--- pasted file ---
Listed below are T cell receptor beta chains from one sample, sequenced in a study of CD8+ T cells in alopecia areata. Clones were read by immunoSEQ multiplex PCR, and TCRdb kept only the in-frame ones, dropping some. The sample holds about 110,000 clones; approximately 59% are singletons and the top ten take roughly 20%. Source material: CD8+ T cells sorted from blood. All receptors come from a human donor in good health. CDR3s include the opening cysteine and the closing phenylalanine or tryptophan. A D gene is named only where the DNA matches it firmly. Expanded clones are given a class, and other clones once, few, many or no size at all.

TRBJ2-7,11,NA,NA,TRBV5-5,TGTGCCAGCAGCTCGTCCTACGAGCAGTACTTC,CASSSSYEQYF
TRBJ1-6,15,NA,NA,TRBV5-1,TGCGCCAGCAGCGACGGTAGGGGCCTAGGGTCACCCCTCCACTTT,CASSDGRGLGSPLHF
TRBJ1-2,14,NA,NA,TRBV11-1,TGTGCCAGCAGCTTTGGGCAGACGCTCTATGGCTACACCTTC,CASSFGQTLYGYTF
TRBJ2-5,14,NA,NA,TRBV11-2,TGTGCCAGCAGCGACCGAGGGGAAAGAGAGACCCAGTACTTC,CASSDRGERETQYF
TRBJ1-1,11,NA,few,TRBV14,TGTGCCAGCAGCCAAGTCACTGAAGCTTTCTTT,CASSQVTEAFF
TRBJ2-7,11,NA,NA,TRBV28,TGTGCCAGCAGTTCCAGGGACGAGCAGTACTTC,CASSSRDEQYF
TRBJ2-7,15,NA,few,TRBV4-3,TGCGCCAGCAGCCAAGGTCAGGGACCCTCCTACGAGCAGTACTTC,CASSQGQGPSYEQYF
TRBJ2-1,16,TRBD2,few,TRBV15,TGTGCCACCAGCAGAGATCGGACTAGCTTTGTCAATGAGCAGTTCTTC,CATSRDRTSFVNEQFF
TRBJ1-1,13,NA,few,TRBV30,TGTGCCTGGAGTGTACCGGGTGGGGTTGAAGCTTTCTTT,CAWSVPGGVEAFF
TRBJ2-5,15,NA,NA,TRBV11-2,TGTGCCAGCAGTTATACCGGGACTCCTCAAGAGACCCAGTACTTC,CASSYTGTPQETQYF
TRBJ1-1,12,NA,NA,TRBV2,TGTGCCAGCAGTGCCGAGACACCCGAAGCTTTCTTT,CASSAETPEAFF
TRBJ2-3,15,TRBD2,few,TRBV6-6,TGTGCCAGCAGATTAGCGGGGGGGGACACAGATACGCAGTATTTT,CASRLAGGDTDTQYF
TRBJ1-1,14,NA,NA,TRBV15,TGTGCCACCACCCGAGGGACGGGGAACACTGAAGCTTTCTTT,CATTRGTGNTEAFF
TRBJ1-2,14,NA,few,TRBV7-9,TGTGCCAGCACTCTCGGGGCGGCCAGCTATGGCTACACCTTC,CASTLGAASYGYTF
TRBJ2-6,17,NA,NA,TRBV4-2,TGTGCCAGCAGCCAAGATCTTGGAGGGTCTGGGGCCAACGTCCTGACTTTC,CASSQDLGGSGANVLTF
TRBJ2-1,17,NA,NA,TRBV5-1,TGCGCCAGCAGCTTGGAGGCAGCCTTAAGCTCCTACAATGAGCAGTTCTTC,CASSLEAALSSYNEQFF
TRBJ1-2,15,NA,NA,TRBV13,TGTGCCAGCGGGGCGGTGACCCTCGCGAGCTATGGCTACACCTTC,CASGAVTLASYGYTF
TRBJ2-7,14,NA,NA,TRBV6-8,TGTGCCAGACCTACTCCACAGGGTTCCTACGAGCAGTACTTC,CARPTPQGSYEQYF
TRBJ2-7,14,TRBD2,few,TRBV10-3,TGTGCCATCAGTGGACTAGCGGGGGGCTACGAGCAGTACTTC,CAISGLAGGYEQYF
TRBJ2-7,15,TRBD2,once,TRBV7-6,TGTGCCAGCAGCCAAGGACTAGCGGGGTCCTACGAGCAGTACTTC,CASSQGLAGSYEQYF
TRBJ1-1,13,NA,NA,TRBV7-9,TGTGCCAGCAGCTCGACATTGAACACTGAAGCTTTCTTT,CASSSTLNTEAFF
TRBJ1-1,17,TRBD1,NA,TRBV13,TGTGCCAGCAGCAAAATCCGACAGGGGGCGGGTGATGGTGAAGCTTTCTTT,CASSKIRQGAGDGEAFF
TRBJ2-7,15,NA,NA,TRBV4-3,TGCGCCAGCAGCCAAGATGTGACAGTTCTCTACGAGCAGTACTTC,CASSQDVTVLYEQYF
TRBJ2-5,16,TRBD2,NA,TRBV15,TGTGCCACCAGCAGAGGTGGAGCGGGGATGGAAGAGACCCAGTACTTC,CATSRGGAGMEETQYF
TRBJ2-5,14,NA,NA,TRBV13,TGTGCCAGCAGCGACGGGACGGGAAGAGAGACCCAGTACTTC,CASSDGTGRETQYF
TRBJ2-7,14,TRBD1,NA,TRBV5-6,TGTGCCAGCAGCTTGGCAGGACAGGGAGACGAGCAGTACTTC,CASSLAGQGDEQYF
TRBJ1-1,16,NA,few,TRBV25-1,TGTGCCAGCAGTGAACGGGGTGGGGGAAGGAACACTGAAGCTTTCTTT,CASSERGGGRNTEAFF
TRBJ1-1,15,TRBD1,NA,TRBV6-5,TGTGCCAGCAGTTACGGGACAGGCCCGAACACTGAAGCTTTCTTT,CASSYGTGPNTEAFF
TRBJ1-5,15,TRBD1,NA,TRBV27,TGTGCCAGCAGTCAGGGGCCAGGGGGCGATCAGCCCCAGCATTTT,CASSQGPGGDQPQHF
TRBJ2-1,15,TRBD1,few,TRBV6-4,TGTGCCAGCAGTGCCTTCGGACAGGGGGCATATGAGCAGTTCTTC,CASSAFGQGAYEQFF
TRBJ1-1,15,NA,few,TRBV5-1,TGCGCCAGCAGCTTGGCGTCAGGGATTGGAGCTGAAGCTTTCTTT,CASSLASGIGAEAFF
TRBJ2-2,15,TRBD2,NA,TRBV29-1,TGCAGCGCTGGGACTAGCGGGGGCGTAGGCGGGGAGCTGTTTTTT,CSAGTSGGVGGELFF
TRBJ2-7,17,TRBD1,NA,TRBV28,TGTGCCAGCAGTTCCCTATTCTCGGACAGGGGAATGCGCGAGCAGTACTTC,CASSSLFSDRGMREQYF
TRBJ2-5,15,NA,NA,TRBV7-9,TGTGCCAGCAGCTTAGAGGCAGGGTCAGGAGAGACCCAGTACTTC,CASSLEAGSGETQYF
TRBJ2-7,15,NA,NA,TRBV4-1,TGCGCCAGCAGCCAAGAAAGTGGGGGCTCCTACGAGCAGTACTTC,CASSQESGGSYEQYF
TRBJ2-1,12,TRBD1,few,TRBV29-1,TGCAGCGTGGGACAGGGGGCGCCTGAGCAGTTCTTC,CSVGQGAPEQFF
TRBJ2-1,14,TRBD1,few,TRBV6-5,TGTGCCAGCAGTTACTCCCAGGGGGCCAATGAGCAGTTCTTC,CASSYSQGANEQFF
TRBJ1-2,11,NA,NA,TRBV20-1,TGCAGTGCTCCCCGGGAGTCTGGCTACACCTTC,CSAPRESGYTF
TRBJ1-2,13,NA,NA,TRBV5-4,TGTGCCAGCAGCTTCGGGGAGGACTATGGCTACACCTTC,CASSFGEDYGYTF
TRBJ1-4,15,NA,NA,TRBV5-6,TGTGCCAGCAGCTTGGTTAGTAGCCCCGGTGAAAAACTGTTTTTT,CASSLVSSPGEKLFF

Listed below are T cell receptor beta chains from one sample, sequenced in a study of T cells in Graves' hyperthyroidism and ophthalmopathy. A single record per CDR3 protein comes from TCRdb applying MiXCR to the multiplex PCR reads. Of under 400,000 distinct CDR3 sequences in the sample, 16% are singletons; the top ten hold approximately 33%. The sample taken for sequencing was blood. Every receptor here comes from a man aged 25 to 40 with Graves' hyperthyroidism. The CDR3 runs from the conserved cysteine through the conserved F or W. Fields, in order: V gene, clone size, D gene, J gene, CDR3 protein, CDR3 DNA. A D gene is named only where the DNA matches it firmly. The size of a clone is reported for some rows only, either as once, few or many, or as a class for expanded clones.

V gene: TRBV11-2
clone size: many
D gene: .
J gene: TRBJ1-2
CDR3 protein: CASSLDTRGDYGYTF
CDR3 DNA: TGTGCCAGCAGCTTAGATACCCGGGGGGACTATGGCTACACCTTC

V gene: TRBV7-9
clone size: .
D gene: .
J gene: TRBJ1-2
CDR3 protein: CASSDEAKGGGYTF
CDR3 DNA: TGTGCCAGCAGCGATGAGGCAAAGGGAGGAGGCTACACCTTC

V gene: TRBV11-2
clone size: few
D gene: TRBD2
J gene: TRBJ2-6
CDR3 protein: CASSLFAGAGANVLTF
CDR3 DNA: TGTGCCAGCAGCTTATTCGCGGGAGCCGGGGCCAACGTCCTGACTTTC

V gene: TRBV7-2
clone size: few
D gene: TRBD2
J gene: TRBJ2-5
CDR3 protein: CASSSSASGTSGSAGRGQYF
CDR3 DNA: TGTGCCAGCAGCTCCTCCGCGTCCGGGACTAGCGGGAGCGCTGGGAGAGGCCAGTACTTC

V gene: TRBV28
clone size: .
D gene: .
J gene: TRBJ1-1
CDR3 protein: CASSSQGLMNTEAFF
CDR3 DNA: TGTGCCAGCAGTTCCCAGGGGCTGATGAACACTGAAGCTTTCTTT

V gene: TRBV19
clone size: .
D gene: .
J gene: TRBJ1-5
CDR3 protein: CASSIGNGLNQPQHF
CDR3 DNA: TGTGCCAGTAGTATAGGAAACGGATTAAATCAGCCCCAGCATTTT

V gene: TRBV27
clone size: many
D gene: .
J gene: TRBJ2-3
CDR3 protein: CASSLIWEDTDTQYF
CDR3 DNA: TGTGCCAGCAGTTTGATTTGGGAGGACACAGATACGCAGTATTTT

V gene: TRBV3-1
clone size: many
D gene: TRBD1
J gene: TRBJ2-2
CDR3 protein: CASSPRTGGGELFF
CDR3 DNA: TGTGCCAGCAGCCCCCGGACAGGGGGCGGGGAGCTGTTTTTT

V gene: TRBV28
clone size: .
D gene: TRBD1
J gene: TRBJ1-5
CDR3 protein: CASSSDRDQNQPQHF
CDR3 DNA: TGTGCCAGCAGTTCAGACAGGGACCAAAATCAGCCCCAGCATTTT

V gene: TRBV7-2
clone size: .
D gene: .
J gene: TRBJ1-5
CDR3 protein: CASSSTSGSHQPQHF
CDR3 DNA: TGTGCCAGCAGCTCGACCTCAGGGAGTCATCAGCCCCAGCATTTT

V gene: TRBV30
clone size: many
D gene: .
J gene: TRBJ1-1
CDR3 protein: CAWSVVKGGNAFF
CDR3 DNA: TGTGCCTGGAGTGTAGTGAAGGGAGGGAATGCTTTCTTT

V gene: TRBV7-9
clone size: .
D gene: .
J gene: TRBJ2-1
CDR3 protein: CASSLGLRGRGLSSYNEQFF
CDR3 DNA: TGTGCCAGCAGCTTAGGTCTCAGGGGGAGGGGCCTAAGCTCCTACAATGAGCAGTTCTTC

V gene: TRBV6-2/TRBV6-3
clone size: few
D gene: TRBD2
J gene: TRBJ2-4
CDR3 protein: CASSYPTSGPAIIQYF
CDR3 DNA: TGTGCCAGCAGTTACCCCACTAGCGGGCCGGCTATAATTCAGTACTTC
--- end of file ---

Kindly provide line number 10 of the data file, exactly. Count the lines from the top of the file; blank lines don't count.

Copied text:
TRBJ1-1,13,NA,few,TRBV30,TGTGCCTGGAGTGTACCGGGTGGGGTTGAAGCTTTCTTT,CAWSVPGGVEAFF